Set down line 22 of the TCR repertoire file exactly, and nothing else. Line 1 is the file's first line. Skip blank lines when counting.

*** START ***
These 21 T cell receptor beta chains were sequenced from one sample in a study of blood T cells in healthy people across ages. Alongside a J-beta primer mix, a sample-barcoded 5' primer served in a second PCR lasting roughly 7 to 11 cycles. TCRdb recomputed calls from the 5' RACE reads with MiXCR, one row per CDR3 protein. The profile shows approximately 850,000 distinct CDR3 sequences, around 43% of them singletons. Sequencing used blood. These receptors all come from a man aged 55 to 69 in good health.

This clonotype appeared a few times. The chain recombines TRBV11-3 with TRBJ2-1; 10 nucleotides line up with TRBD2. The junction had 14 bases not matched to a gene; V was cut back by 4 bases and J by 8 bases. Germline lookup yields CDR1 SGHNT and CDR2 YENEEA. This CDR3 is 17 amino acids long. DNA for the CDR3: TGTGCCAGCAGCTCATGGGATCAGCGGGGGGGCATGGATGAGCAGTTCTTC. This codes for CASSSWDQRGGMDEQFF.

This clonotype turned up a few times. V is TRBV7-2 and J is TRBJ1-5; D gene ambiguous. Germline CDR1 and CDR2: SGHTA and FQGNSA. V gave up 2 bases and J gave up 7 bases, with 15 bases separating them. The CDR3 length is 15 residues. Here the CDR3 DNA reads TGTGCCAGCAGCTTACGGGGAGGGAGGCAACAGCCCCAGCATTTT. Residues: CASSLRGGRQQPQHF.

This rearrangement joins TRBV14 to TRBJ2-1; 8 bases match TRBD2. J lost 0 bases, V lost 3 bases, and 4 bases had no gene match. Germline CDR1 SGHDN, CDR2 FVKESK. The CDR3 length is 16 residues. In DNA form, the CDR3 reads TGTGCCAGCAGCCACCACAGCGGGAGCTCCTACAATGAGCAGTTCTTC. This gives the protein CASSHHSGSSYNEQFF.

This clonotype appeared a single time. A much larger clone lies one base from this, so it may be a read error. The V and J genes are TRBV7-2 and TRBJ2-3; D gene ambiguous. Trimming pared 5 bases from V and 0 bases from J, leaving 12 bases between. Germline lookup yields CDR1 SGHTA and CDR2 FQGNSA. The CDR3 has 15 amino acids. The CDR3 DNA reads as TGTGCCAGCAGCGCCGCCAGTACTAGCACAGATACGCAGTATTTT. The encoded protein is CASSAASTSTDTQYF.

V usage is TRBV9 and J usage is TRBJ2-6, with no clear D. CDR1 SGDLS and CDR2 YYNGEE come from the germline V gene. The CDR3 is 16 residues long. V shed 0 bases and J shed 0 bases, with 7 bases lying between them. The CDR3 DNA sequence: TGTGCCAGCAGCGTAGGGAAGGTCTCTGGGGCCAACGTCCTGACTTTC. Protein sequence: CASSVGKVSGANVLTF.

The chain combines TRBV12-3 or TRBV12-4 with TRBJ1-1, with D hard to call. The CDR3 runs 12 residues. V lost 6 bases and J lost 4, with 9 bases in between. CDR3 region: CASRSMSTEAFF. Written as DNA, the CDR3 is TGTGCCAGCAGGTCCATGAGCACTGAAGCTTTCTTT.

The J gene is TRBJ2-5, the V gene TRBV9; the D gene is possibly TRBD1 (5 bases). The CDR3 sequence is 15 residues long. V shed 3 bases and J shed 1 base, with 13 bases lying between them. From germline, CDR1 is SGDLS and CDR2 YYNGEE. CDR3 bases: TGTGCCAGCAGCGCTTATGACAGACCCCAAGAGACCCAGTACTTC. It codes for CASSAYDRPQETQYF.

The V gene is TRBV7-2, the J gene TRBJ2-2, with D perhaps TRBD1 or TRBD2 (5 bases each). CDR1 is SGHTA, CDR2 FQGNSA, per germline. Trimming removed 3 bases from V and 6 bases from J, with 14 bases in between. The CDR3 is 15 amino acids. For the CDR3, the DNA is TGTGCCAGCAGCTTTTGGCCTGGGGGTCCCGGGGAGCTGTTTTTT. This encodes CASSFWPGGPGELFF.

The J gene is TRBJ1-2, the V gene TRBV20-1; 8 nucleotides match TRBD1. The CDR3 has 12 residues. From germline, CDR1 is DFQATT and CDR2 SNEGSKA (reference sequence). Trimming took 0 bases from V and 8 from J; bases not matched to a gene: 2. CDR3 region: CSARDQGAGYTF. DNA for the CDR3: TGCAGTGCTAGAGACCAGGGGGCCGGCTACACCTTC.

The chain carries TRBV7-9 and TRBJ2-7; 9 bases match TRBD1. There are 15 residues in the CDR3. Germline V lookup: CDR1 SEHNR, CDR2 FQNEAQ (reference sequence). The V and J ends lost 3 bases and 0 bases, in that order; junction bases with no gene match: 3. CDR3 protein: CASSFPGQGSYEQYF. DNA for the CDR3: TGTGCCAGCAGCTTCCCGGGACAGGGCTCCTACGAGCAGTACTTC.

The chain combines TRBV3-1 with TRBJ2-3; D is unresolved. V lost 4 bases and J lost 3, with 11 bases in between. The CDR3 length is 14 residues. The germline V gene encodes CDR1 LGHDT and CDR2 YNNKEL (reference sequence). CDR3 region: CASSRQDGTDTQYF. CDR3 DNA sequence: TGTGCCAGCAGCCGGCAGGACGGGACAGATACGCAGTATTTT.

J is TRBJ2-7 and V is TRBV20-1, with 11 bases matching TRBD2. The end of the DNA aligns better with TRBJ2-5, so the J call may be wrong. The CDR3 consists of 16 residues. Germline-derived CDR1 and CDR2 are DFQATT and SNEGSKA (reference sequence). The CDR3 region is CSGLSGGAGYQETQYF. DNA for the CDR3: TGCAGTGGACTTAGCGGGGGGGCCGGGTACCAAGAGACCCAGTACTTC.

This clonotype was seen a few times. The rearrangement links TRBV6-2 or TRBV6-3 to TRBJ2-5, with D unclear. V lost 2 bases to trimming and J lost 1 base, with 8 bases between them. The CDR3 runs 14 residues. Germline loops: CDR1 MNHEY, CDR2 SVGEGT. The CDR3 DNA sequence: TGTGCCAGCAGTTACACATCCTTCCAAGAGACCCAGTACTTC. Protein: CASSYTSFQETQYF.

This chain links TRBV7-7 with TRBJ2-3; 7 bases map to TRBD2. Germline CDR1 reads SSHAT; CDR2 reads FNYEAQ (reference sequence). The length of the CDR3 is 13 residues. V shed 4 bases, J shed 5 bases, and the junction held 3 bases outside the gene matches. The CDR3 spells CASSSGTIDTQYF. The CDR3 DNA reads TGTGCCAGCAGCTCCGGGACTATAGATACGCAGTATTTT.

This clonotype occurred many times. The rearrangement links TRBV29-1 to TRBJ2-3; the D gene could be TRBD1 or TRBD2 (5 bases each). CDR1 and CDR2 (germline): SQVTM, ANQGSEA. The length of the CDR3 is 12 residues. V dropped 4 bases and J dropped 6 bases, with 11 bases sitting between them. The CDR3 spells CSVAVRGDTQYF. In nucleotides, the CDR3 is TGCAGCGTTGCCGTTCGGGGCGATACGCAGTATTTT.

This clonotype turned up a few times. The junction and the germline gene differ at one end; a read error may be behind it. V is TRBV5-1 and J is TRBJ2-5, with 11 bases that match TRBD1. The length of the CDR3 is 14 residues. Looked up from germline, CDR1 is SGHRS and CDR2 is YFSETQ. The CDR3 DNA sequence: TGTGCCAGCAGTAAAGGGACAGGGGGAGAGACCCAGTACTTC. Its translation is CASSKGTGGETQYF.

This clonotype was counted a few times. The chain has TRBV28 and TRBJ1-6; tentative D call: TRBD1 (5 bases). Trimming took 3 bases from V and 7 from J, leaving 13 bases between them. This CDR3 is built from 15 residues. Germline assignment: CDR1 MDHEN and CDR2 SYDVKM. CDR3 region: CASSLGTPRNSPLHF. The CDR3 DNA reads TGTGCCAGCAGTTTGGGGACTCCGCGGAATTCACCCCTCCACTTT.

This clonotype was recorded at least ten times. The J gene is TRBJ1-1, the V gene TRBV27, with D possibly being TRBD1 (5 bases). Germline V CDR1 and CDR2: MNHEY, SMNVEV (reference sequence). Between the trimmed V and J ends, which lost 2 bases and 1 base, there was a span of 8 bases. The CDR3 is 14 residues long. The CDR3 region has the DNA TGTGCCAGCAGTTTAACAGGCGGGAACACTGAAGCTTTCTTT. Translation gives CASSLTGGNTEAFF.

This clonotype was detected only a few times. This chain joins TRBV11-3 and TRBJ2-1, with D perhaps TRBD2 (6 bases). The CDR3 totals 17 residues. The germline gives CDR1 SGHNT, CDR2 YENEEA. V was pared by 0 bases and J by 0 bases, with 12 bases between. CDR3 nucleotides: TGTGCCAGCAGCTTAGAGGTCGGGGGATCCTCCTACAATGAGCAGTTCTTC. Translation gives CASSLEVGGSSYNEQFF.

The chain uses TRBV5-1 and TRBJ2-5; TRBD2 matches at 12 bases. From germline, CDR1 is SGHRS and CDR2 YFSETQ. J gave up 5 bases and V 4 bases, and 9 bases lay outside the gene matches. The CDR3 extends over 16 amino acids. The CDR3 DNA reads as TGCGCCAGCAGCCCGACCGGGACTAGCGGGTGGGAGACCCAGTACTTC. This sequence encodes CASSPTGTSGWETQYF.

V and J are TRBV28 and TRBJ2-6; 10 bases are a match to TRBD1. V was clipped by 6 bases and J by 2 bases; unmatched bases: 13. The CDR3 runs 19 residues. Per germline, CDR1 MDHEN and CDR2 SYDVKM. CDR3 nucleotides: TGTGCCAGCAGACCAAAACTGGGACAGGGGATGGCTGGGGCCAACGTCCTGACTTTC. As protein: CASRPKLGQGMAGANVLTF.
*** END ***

V and J are TRBV28 and TRBJ2-6; 10 bases are a match to TRBD1. V was clipped by 6 bases and J by 2 bases; unmatched bases: 13. The CDR3 runs 19 residues. Per germline, CDR1 MDHEN and CDR2 SYDVKM. CDR3 nucleotides: TGTGCCAGCAGACCAAAACTGGGACAGGGGATGGCTGGGGCCAACGTCCTGACTTTC. As protein: CASRPKLGQGMAGANVLTF.